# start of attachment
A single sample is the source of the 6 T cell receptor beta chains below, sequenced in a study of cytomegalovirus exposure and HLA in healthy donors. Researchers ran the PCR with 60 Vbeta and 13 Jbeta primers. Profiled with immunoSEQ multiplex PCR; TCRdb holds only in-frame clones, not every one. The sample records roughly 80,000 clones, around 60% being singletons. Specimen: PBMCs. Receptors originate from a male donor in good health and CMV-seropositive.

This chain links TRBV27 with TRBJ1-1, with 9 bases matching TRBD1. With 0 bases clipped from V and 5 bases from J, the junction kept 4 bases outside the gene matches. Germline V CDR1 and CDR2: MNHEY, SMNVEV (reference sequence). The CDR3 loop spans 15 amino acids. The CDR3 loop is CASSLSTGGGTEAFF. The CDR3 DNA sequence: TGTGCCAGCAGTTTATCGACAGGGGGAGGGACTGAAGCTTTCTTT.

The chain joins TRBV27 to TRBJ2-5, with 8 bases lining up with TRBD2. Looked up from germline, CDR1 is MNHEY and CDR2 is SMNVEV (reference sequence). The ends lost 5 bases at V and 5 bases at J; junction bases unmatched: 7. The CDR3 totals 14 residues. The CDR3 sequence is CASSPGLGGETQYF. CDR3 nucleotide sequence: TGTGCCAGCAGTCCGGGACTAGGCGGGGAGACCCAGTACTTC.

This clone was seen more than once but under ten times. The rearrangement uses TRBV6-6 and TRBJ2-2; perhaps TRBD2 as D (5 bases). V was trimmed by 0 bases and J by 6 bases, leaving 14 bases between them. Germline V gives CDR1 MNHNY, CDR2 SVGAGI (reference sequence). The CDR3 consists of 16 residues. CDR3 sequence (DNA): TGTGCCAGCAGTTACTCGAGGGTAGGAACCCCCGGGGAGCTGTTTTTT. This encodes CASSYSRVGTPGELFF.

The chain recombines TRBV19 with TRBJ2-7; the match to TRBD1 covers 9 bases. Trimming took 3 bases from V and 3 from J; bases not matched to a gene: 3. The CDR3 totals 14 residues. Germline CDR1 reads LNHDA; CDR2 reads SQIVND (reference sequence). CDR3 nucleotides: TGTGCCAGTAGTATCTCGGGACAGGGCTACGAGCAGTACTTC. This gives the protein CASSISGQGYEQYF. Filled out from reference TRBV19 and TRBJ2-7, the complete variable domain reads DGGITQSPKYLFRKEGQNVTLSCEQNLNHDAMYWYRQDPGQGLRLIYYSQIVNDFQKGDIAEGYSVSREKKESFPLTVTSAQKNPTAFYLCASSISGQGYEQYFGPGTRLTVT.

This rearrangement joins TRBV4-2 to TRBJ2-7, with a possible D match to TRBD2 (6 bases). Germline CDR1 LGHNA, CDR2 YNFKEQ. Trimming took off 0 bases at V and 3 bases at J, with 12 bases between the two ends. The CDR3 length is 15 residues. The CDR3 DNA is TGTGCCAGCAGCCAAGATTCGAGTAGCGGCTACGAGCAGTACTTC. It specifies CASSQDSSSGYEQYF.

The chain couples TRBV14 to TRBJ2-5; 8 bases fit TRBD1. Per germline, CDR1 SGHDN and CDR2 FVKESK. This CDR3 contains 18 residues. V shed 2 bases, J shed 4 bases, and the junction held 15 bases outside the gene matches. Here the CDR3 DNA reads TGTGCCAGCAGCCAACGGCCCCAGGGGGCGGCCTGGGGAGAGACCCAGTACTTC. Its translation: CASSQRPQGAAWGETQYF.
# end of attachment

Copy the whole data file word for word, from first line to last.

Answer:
A single sample is the source of the 6 T cell receptor beta chains below, sequenced in a study of cytomegalovirus exposure and HLA in healthy donors. Researchers ran the PCR with 60 Vbeta and 13 Jbeta primers. Profiled with immunoSEQ multiplex PCR; TCRdb holds only in-frame clones, not every one. The sample records roughly 80,000 clones, around 60% being singletons. Specimen: PBMCs. Receptors originate from a male donor in good health and CMV-seropositive.

This chain links TRBV27 with TRBJ1-1, with 9 bases matching TRBD1. With 0 bases clipped from V and 5 bases from J, the junction kept 4 bases outside the gene matches. Germline V CDR1 and CDR2: MNHEY, SMNVEV (reference sequence). The CDR3 loop spans 15 amino acids. The CDR3 loop is CASSLSTGGGTEAFF. The CDR3 DNA sequence: TGTGCCAGCAGTTTATCGACAGGGGGAGGGACTGAAGCTTTCTTT.

The chain joins TRBV27 to TRBJ2-5, with 8 bases lining up with TRBD2. Looked up from germline, CDR1 is MNHEY and CDR2 is SMNVEV (reference sequence). The ends lost 5 bases at V and 5 bases at J; junction bases unmatched: 7. The CDR3 totals 14 residues. The CDR3 sequence is CASSPGLGGETQYF. CDR3 nucleotide sequence: TGTGCCAGCAGTCCGGGACTAGGCGGGGAGACCCAGTACTTC.

This clone was seen more than once but under ten times. The rearrangement uses TRBV6-6 and TRBJ2-2; perhaps TRBD2 as D (5 bases). V was trimmed by 0 bases and J by 6 bases, leaving 14 bases between them. Germline V gives CDR1 MNHNY, CDR2 SVGAGI (reference sequence). The CDR3 consists of 16 residues. CDR3 sequence (DNA): TGTGCCAGCAGTTACTCGAGGGTAGGAACCCCCGGGGAGCTGTTTTTT. This encodes CASSYSRVGTPGELFF.

The chain recombines TRBV19 with TRBJ2-7; the match to TRBD1 covers 9 bases. Trimming took 3 bases from V and 3 from J; bases not matched to a gene: 3. The CDR3 totals 14 residues. Germline CDR1 reads LNHDA; CDR2 reads SQIVND (reference sequence). CDR3 nucleotides: TGTGCCAGTAGTATCTCGGGACAGGGCTACGAGCAGTACTTC. This gives the protein CASSISGQGYEQYF. Filled out from reference TRBV19 and TRBJ2-7, the complete variable domain reads DGGITQSPKYLFRKEGQNVTLSCEQNLNHDAMYWYRQDPGQGLRLIYYSQIVNDFQKGDIAEGYSVSREKKESFPLTVTSAQKNPTAFYLCASSISGQGYEQYFGPGTRLTVT.

This rearrangement joins TRBV4-2 to TRBJ2-7, with a possible D match to TRBD2 (6 bases). Germline CDR1 LGHNA, CDR2 YNFKEQ. Trimming took off 0 bases at V and 3 bases at J, with 12 bases between the two ends. The CDR3 length is 15 residues. The CDR3 DNA is TGTGCCAGCAGCCAAGATTCGAGTAGCGGCTACGAGCAGTACTTC. It specifies CASSQDSSSGYEQYF.

The chain couples TRBV14 to TRBJ2-5; 8 bases fit TRBD1. Per germline, CDR1 SGHDN and CDR2 FVKESK. This CDR3 contains 18 residues. V shed 2 bases, J shed 4 bases, and the junction held 15 bases outside the gene matches. Here the CDR3 DNA reads TGTGCCAGCAGCCAACGGCCCCAGGGGGCGGCCTGGGGAGAGACCCAGTACTTC. Its translation: CASSQRPQGAAWGETQYF.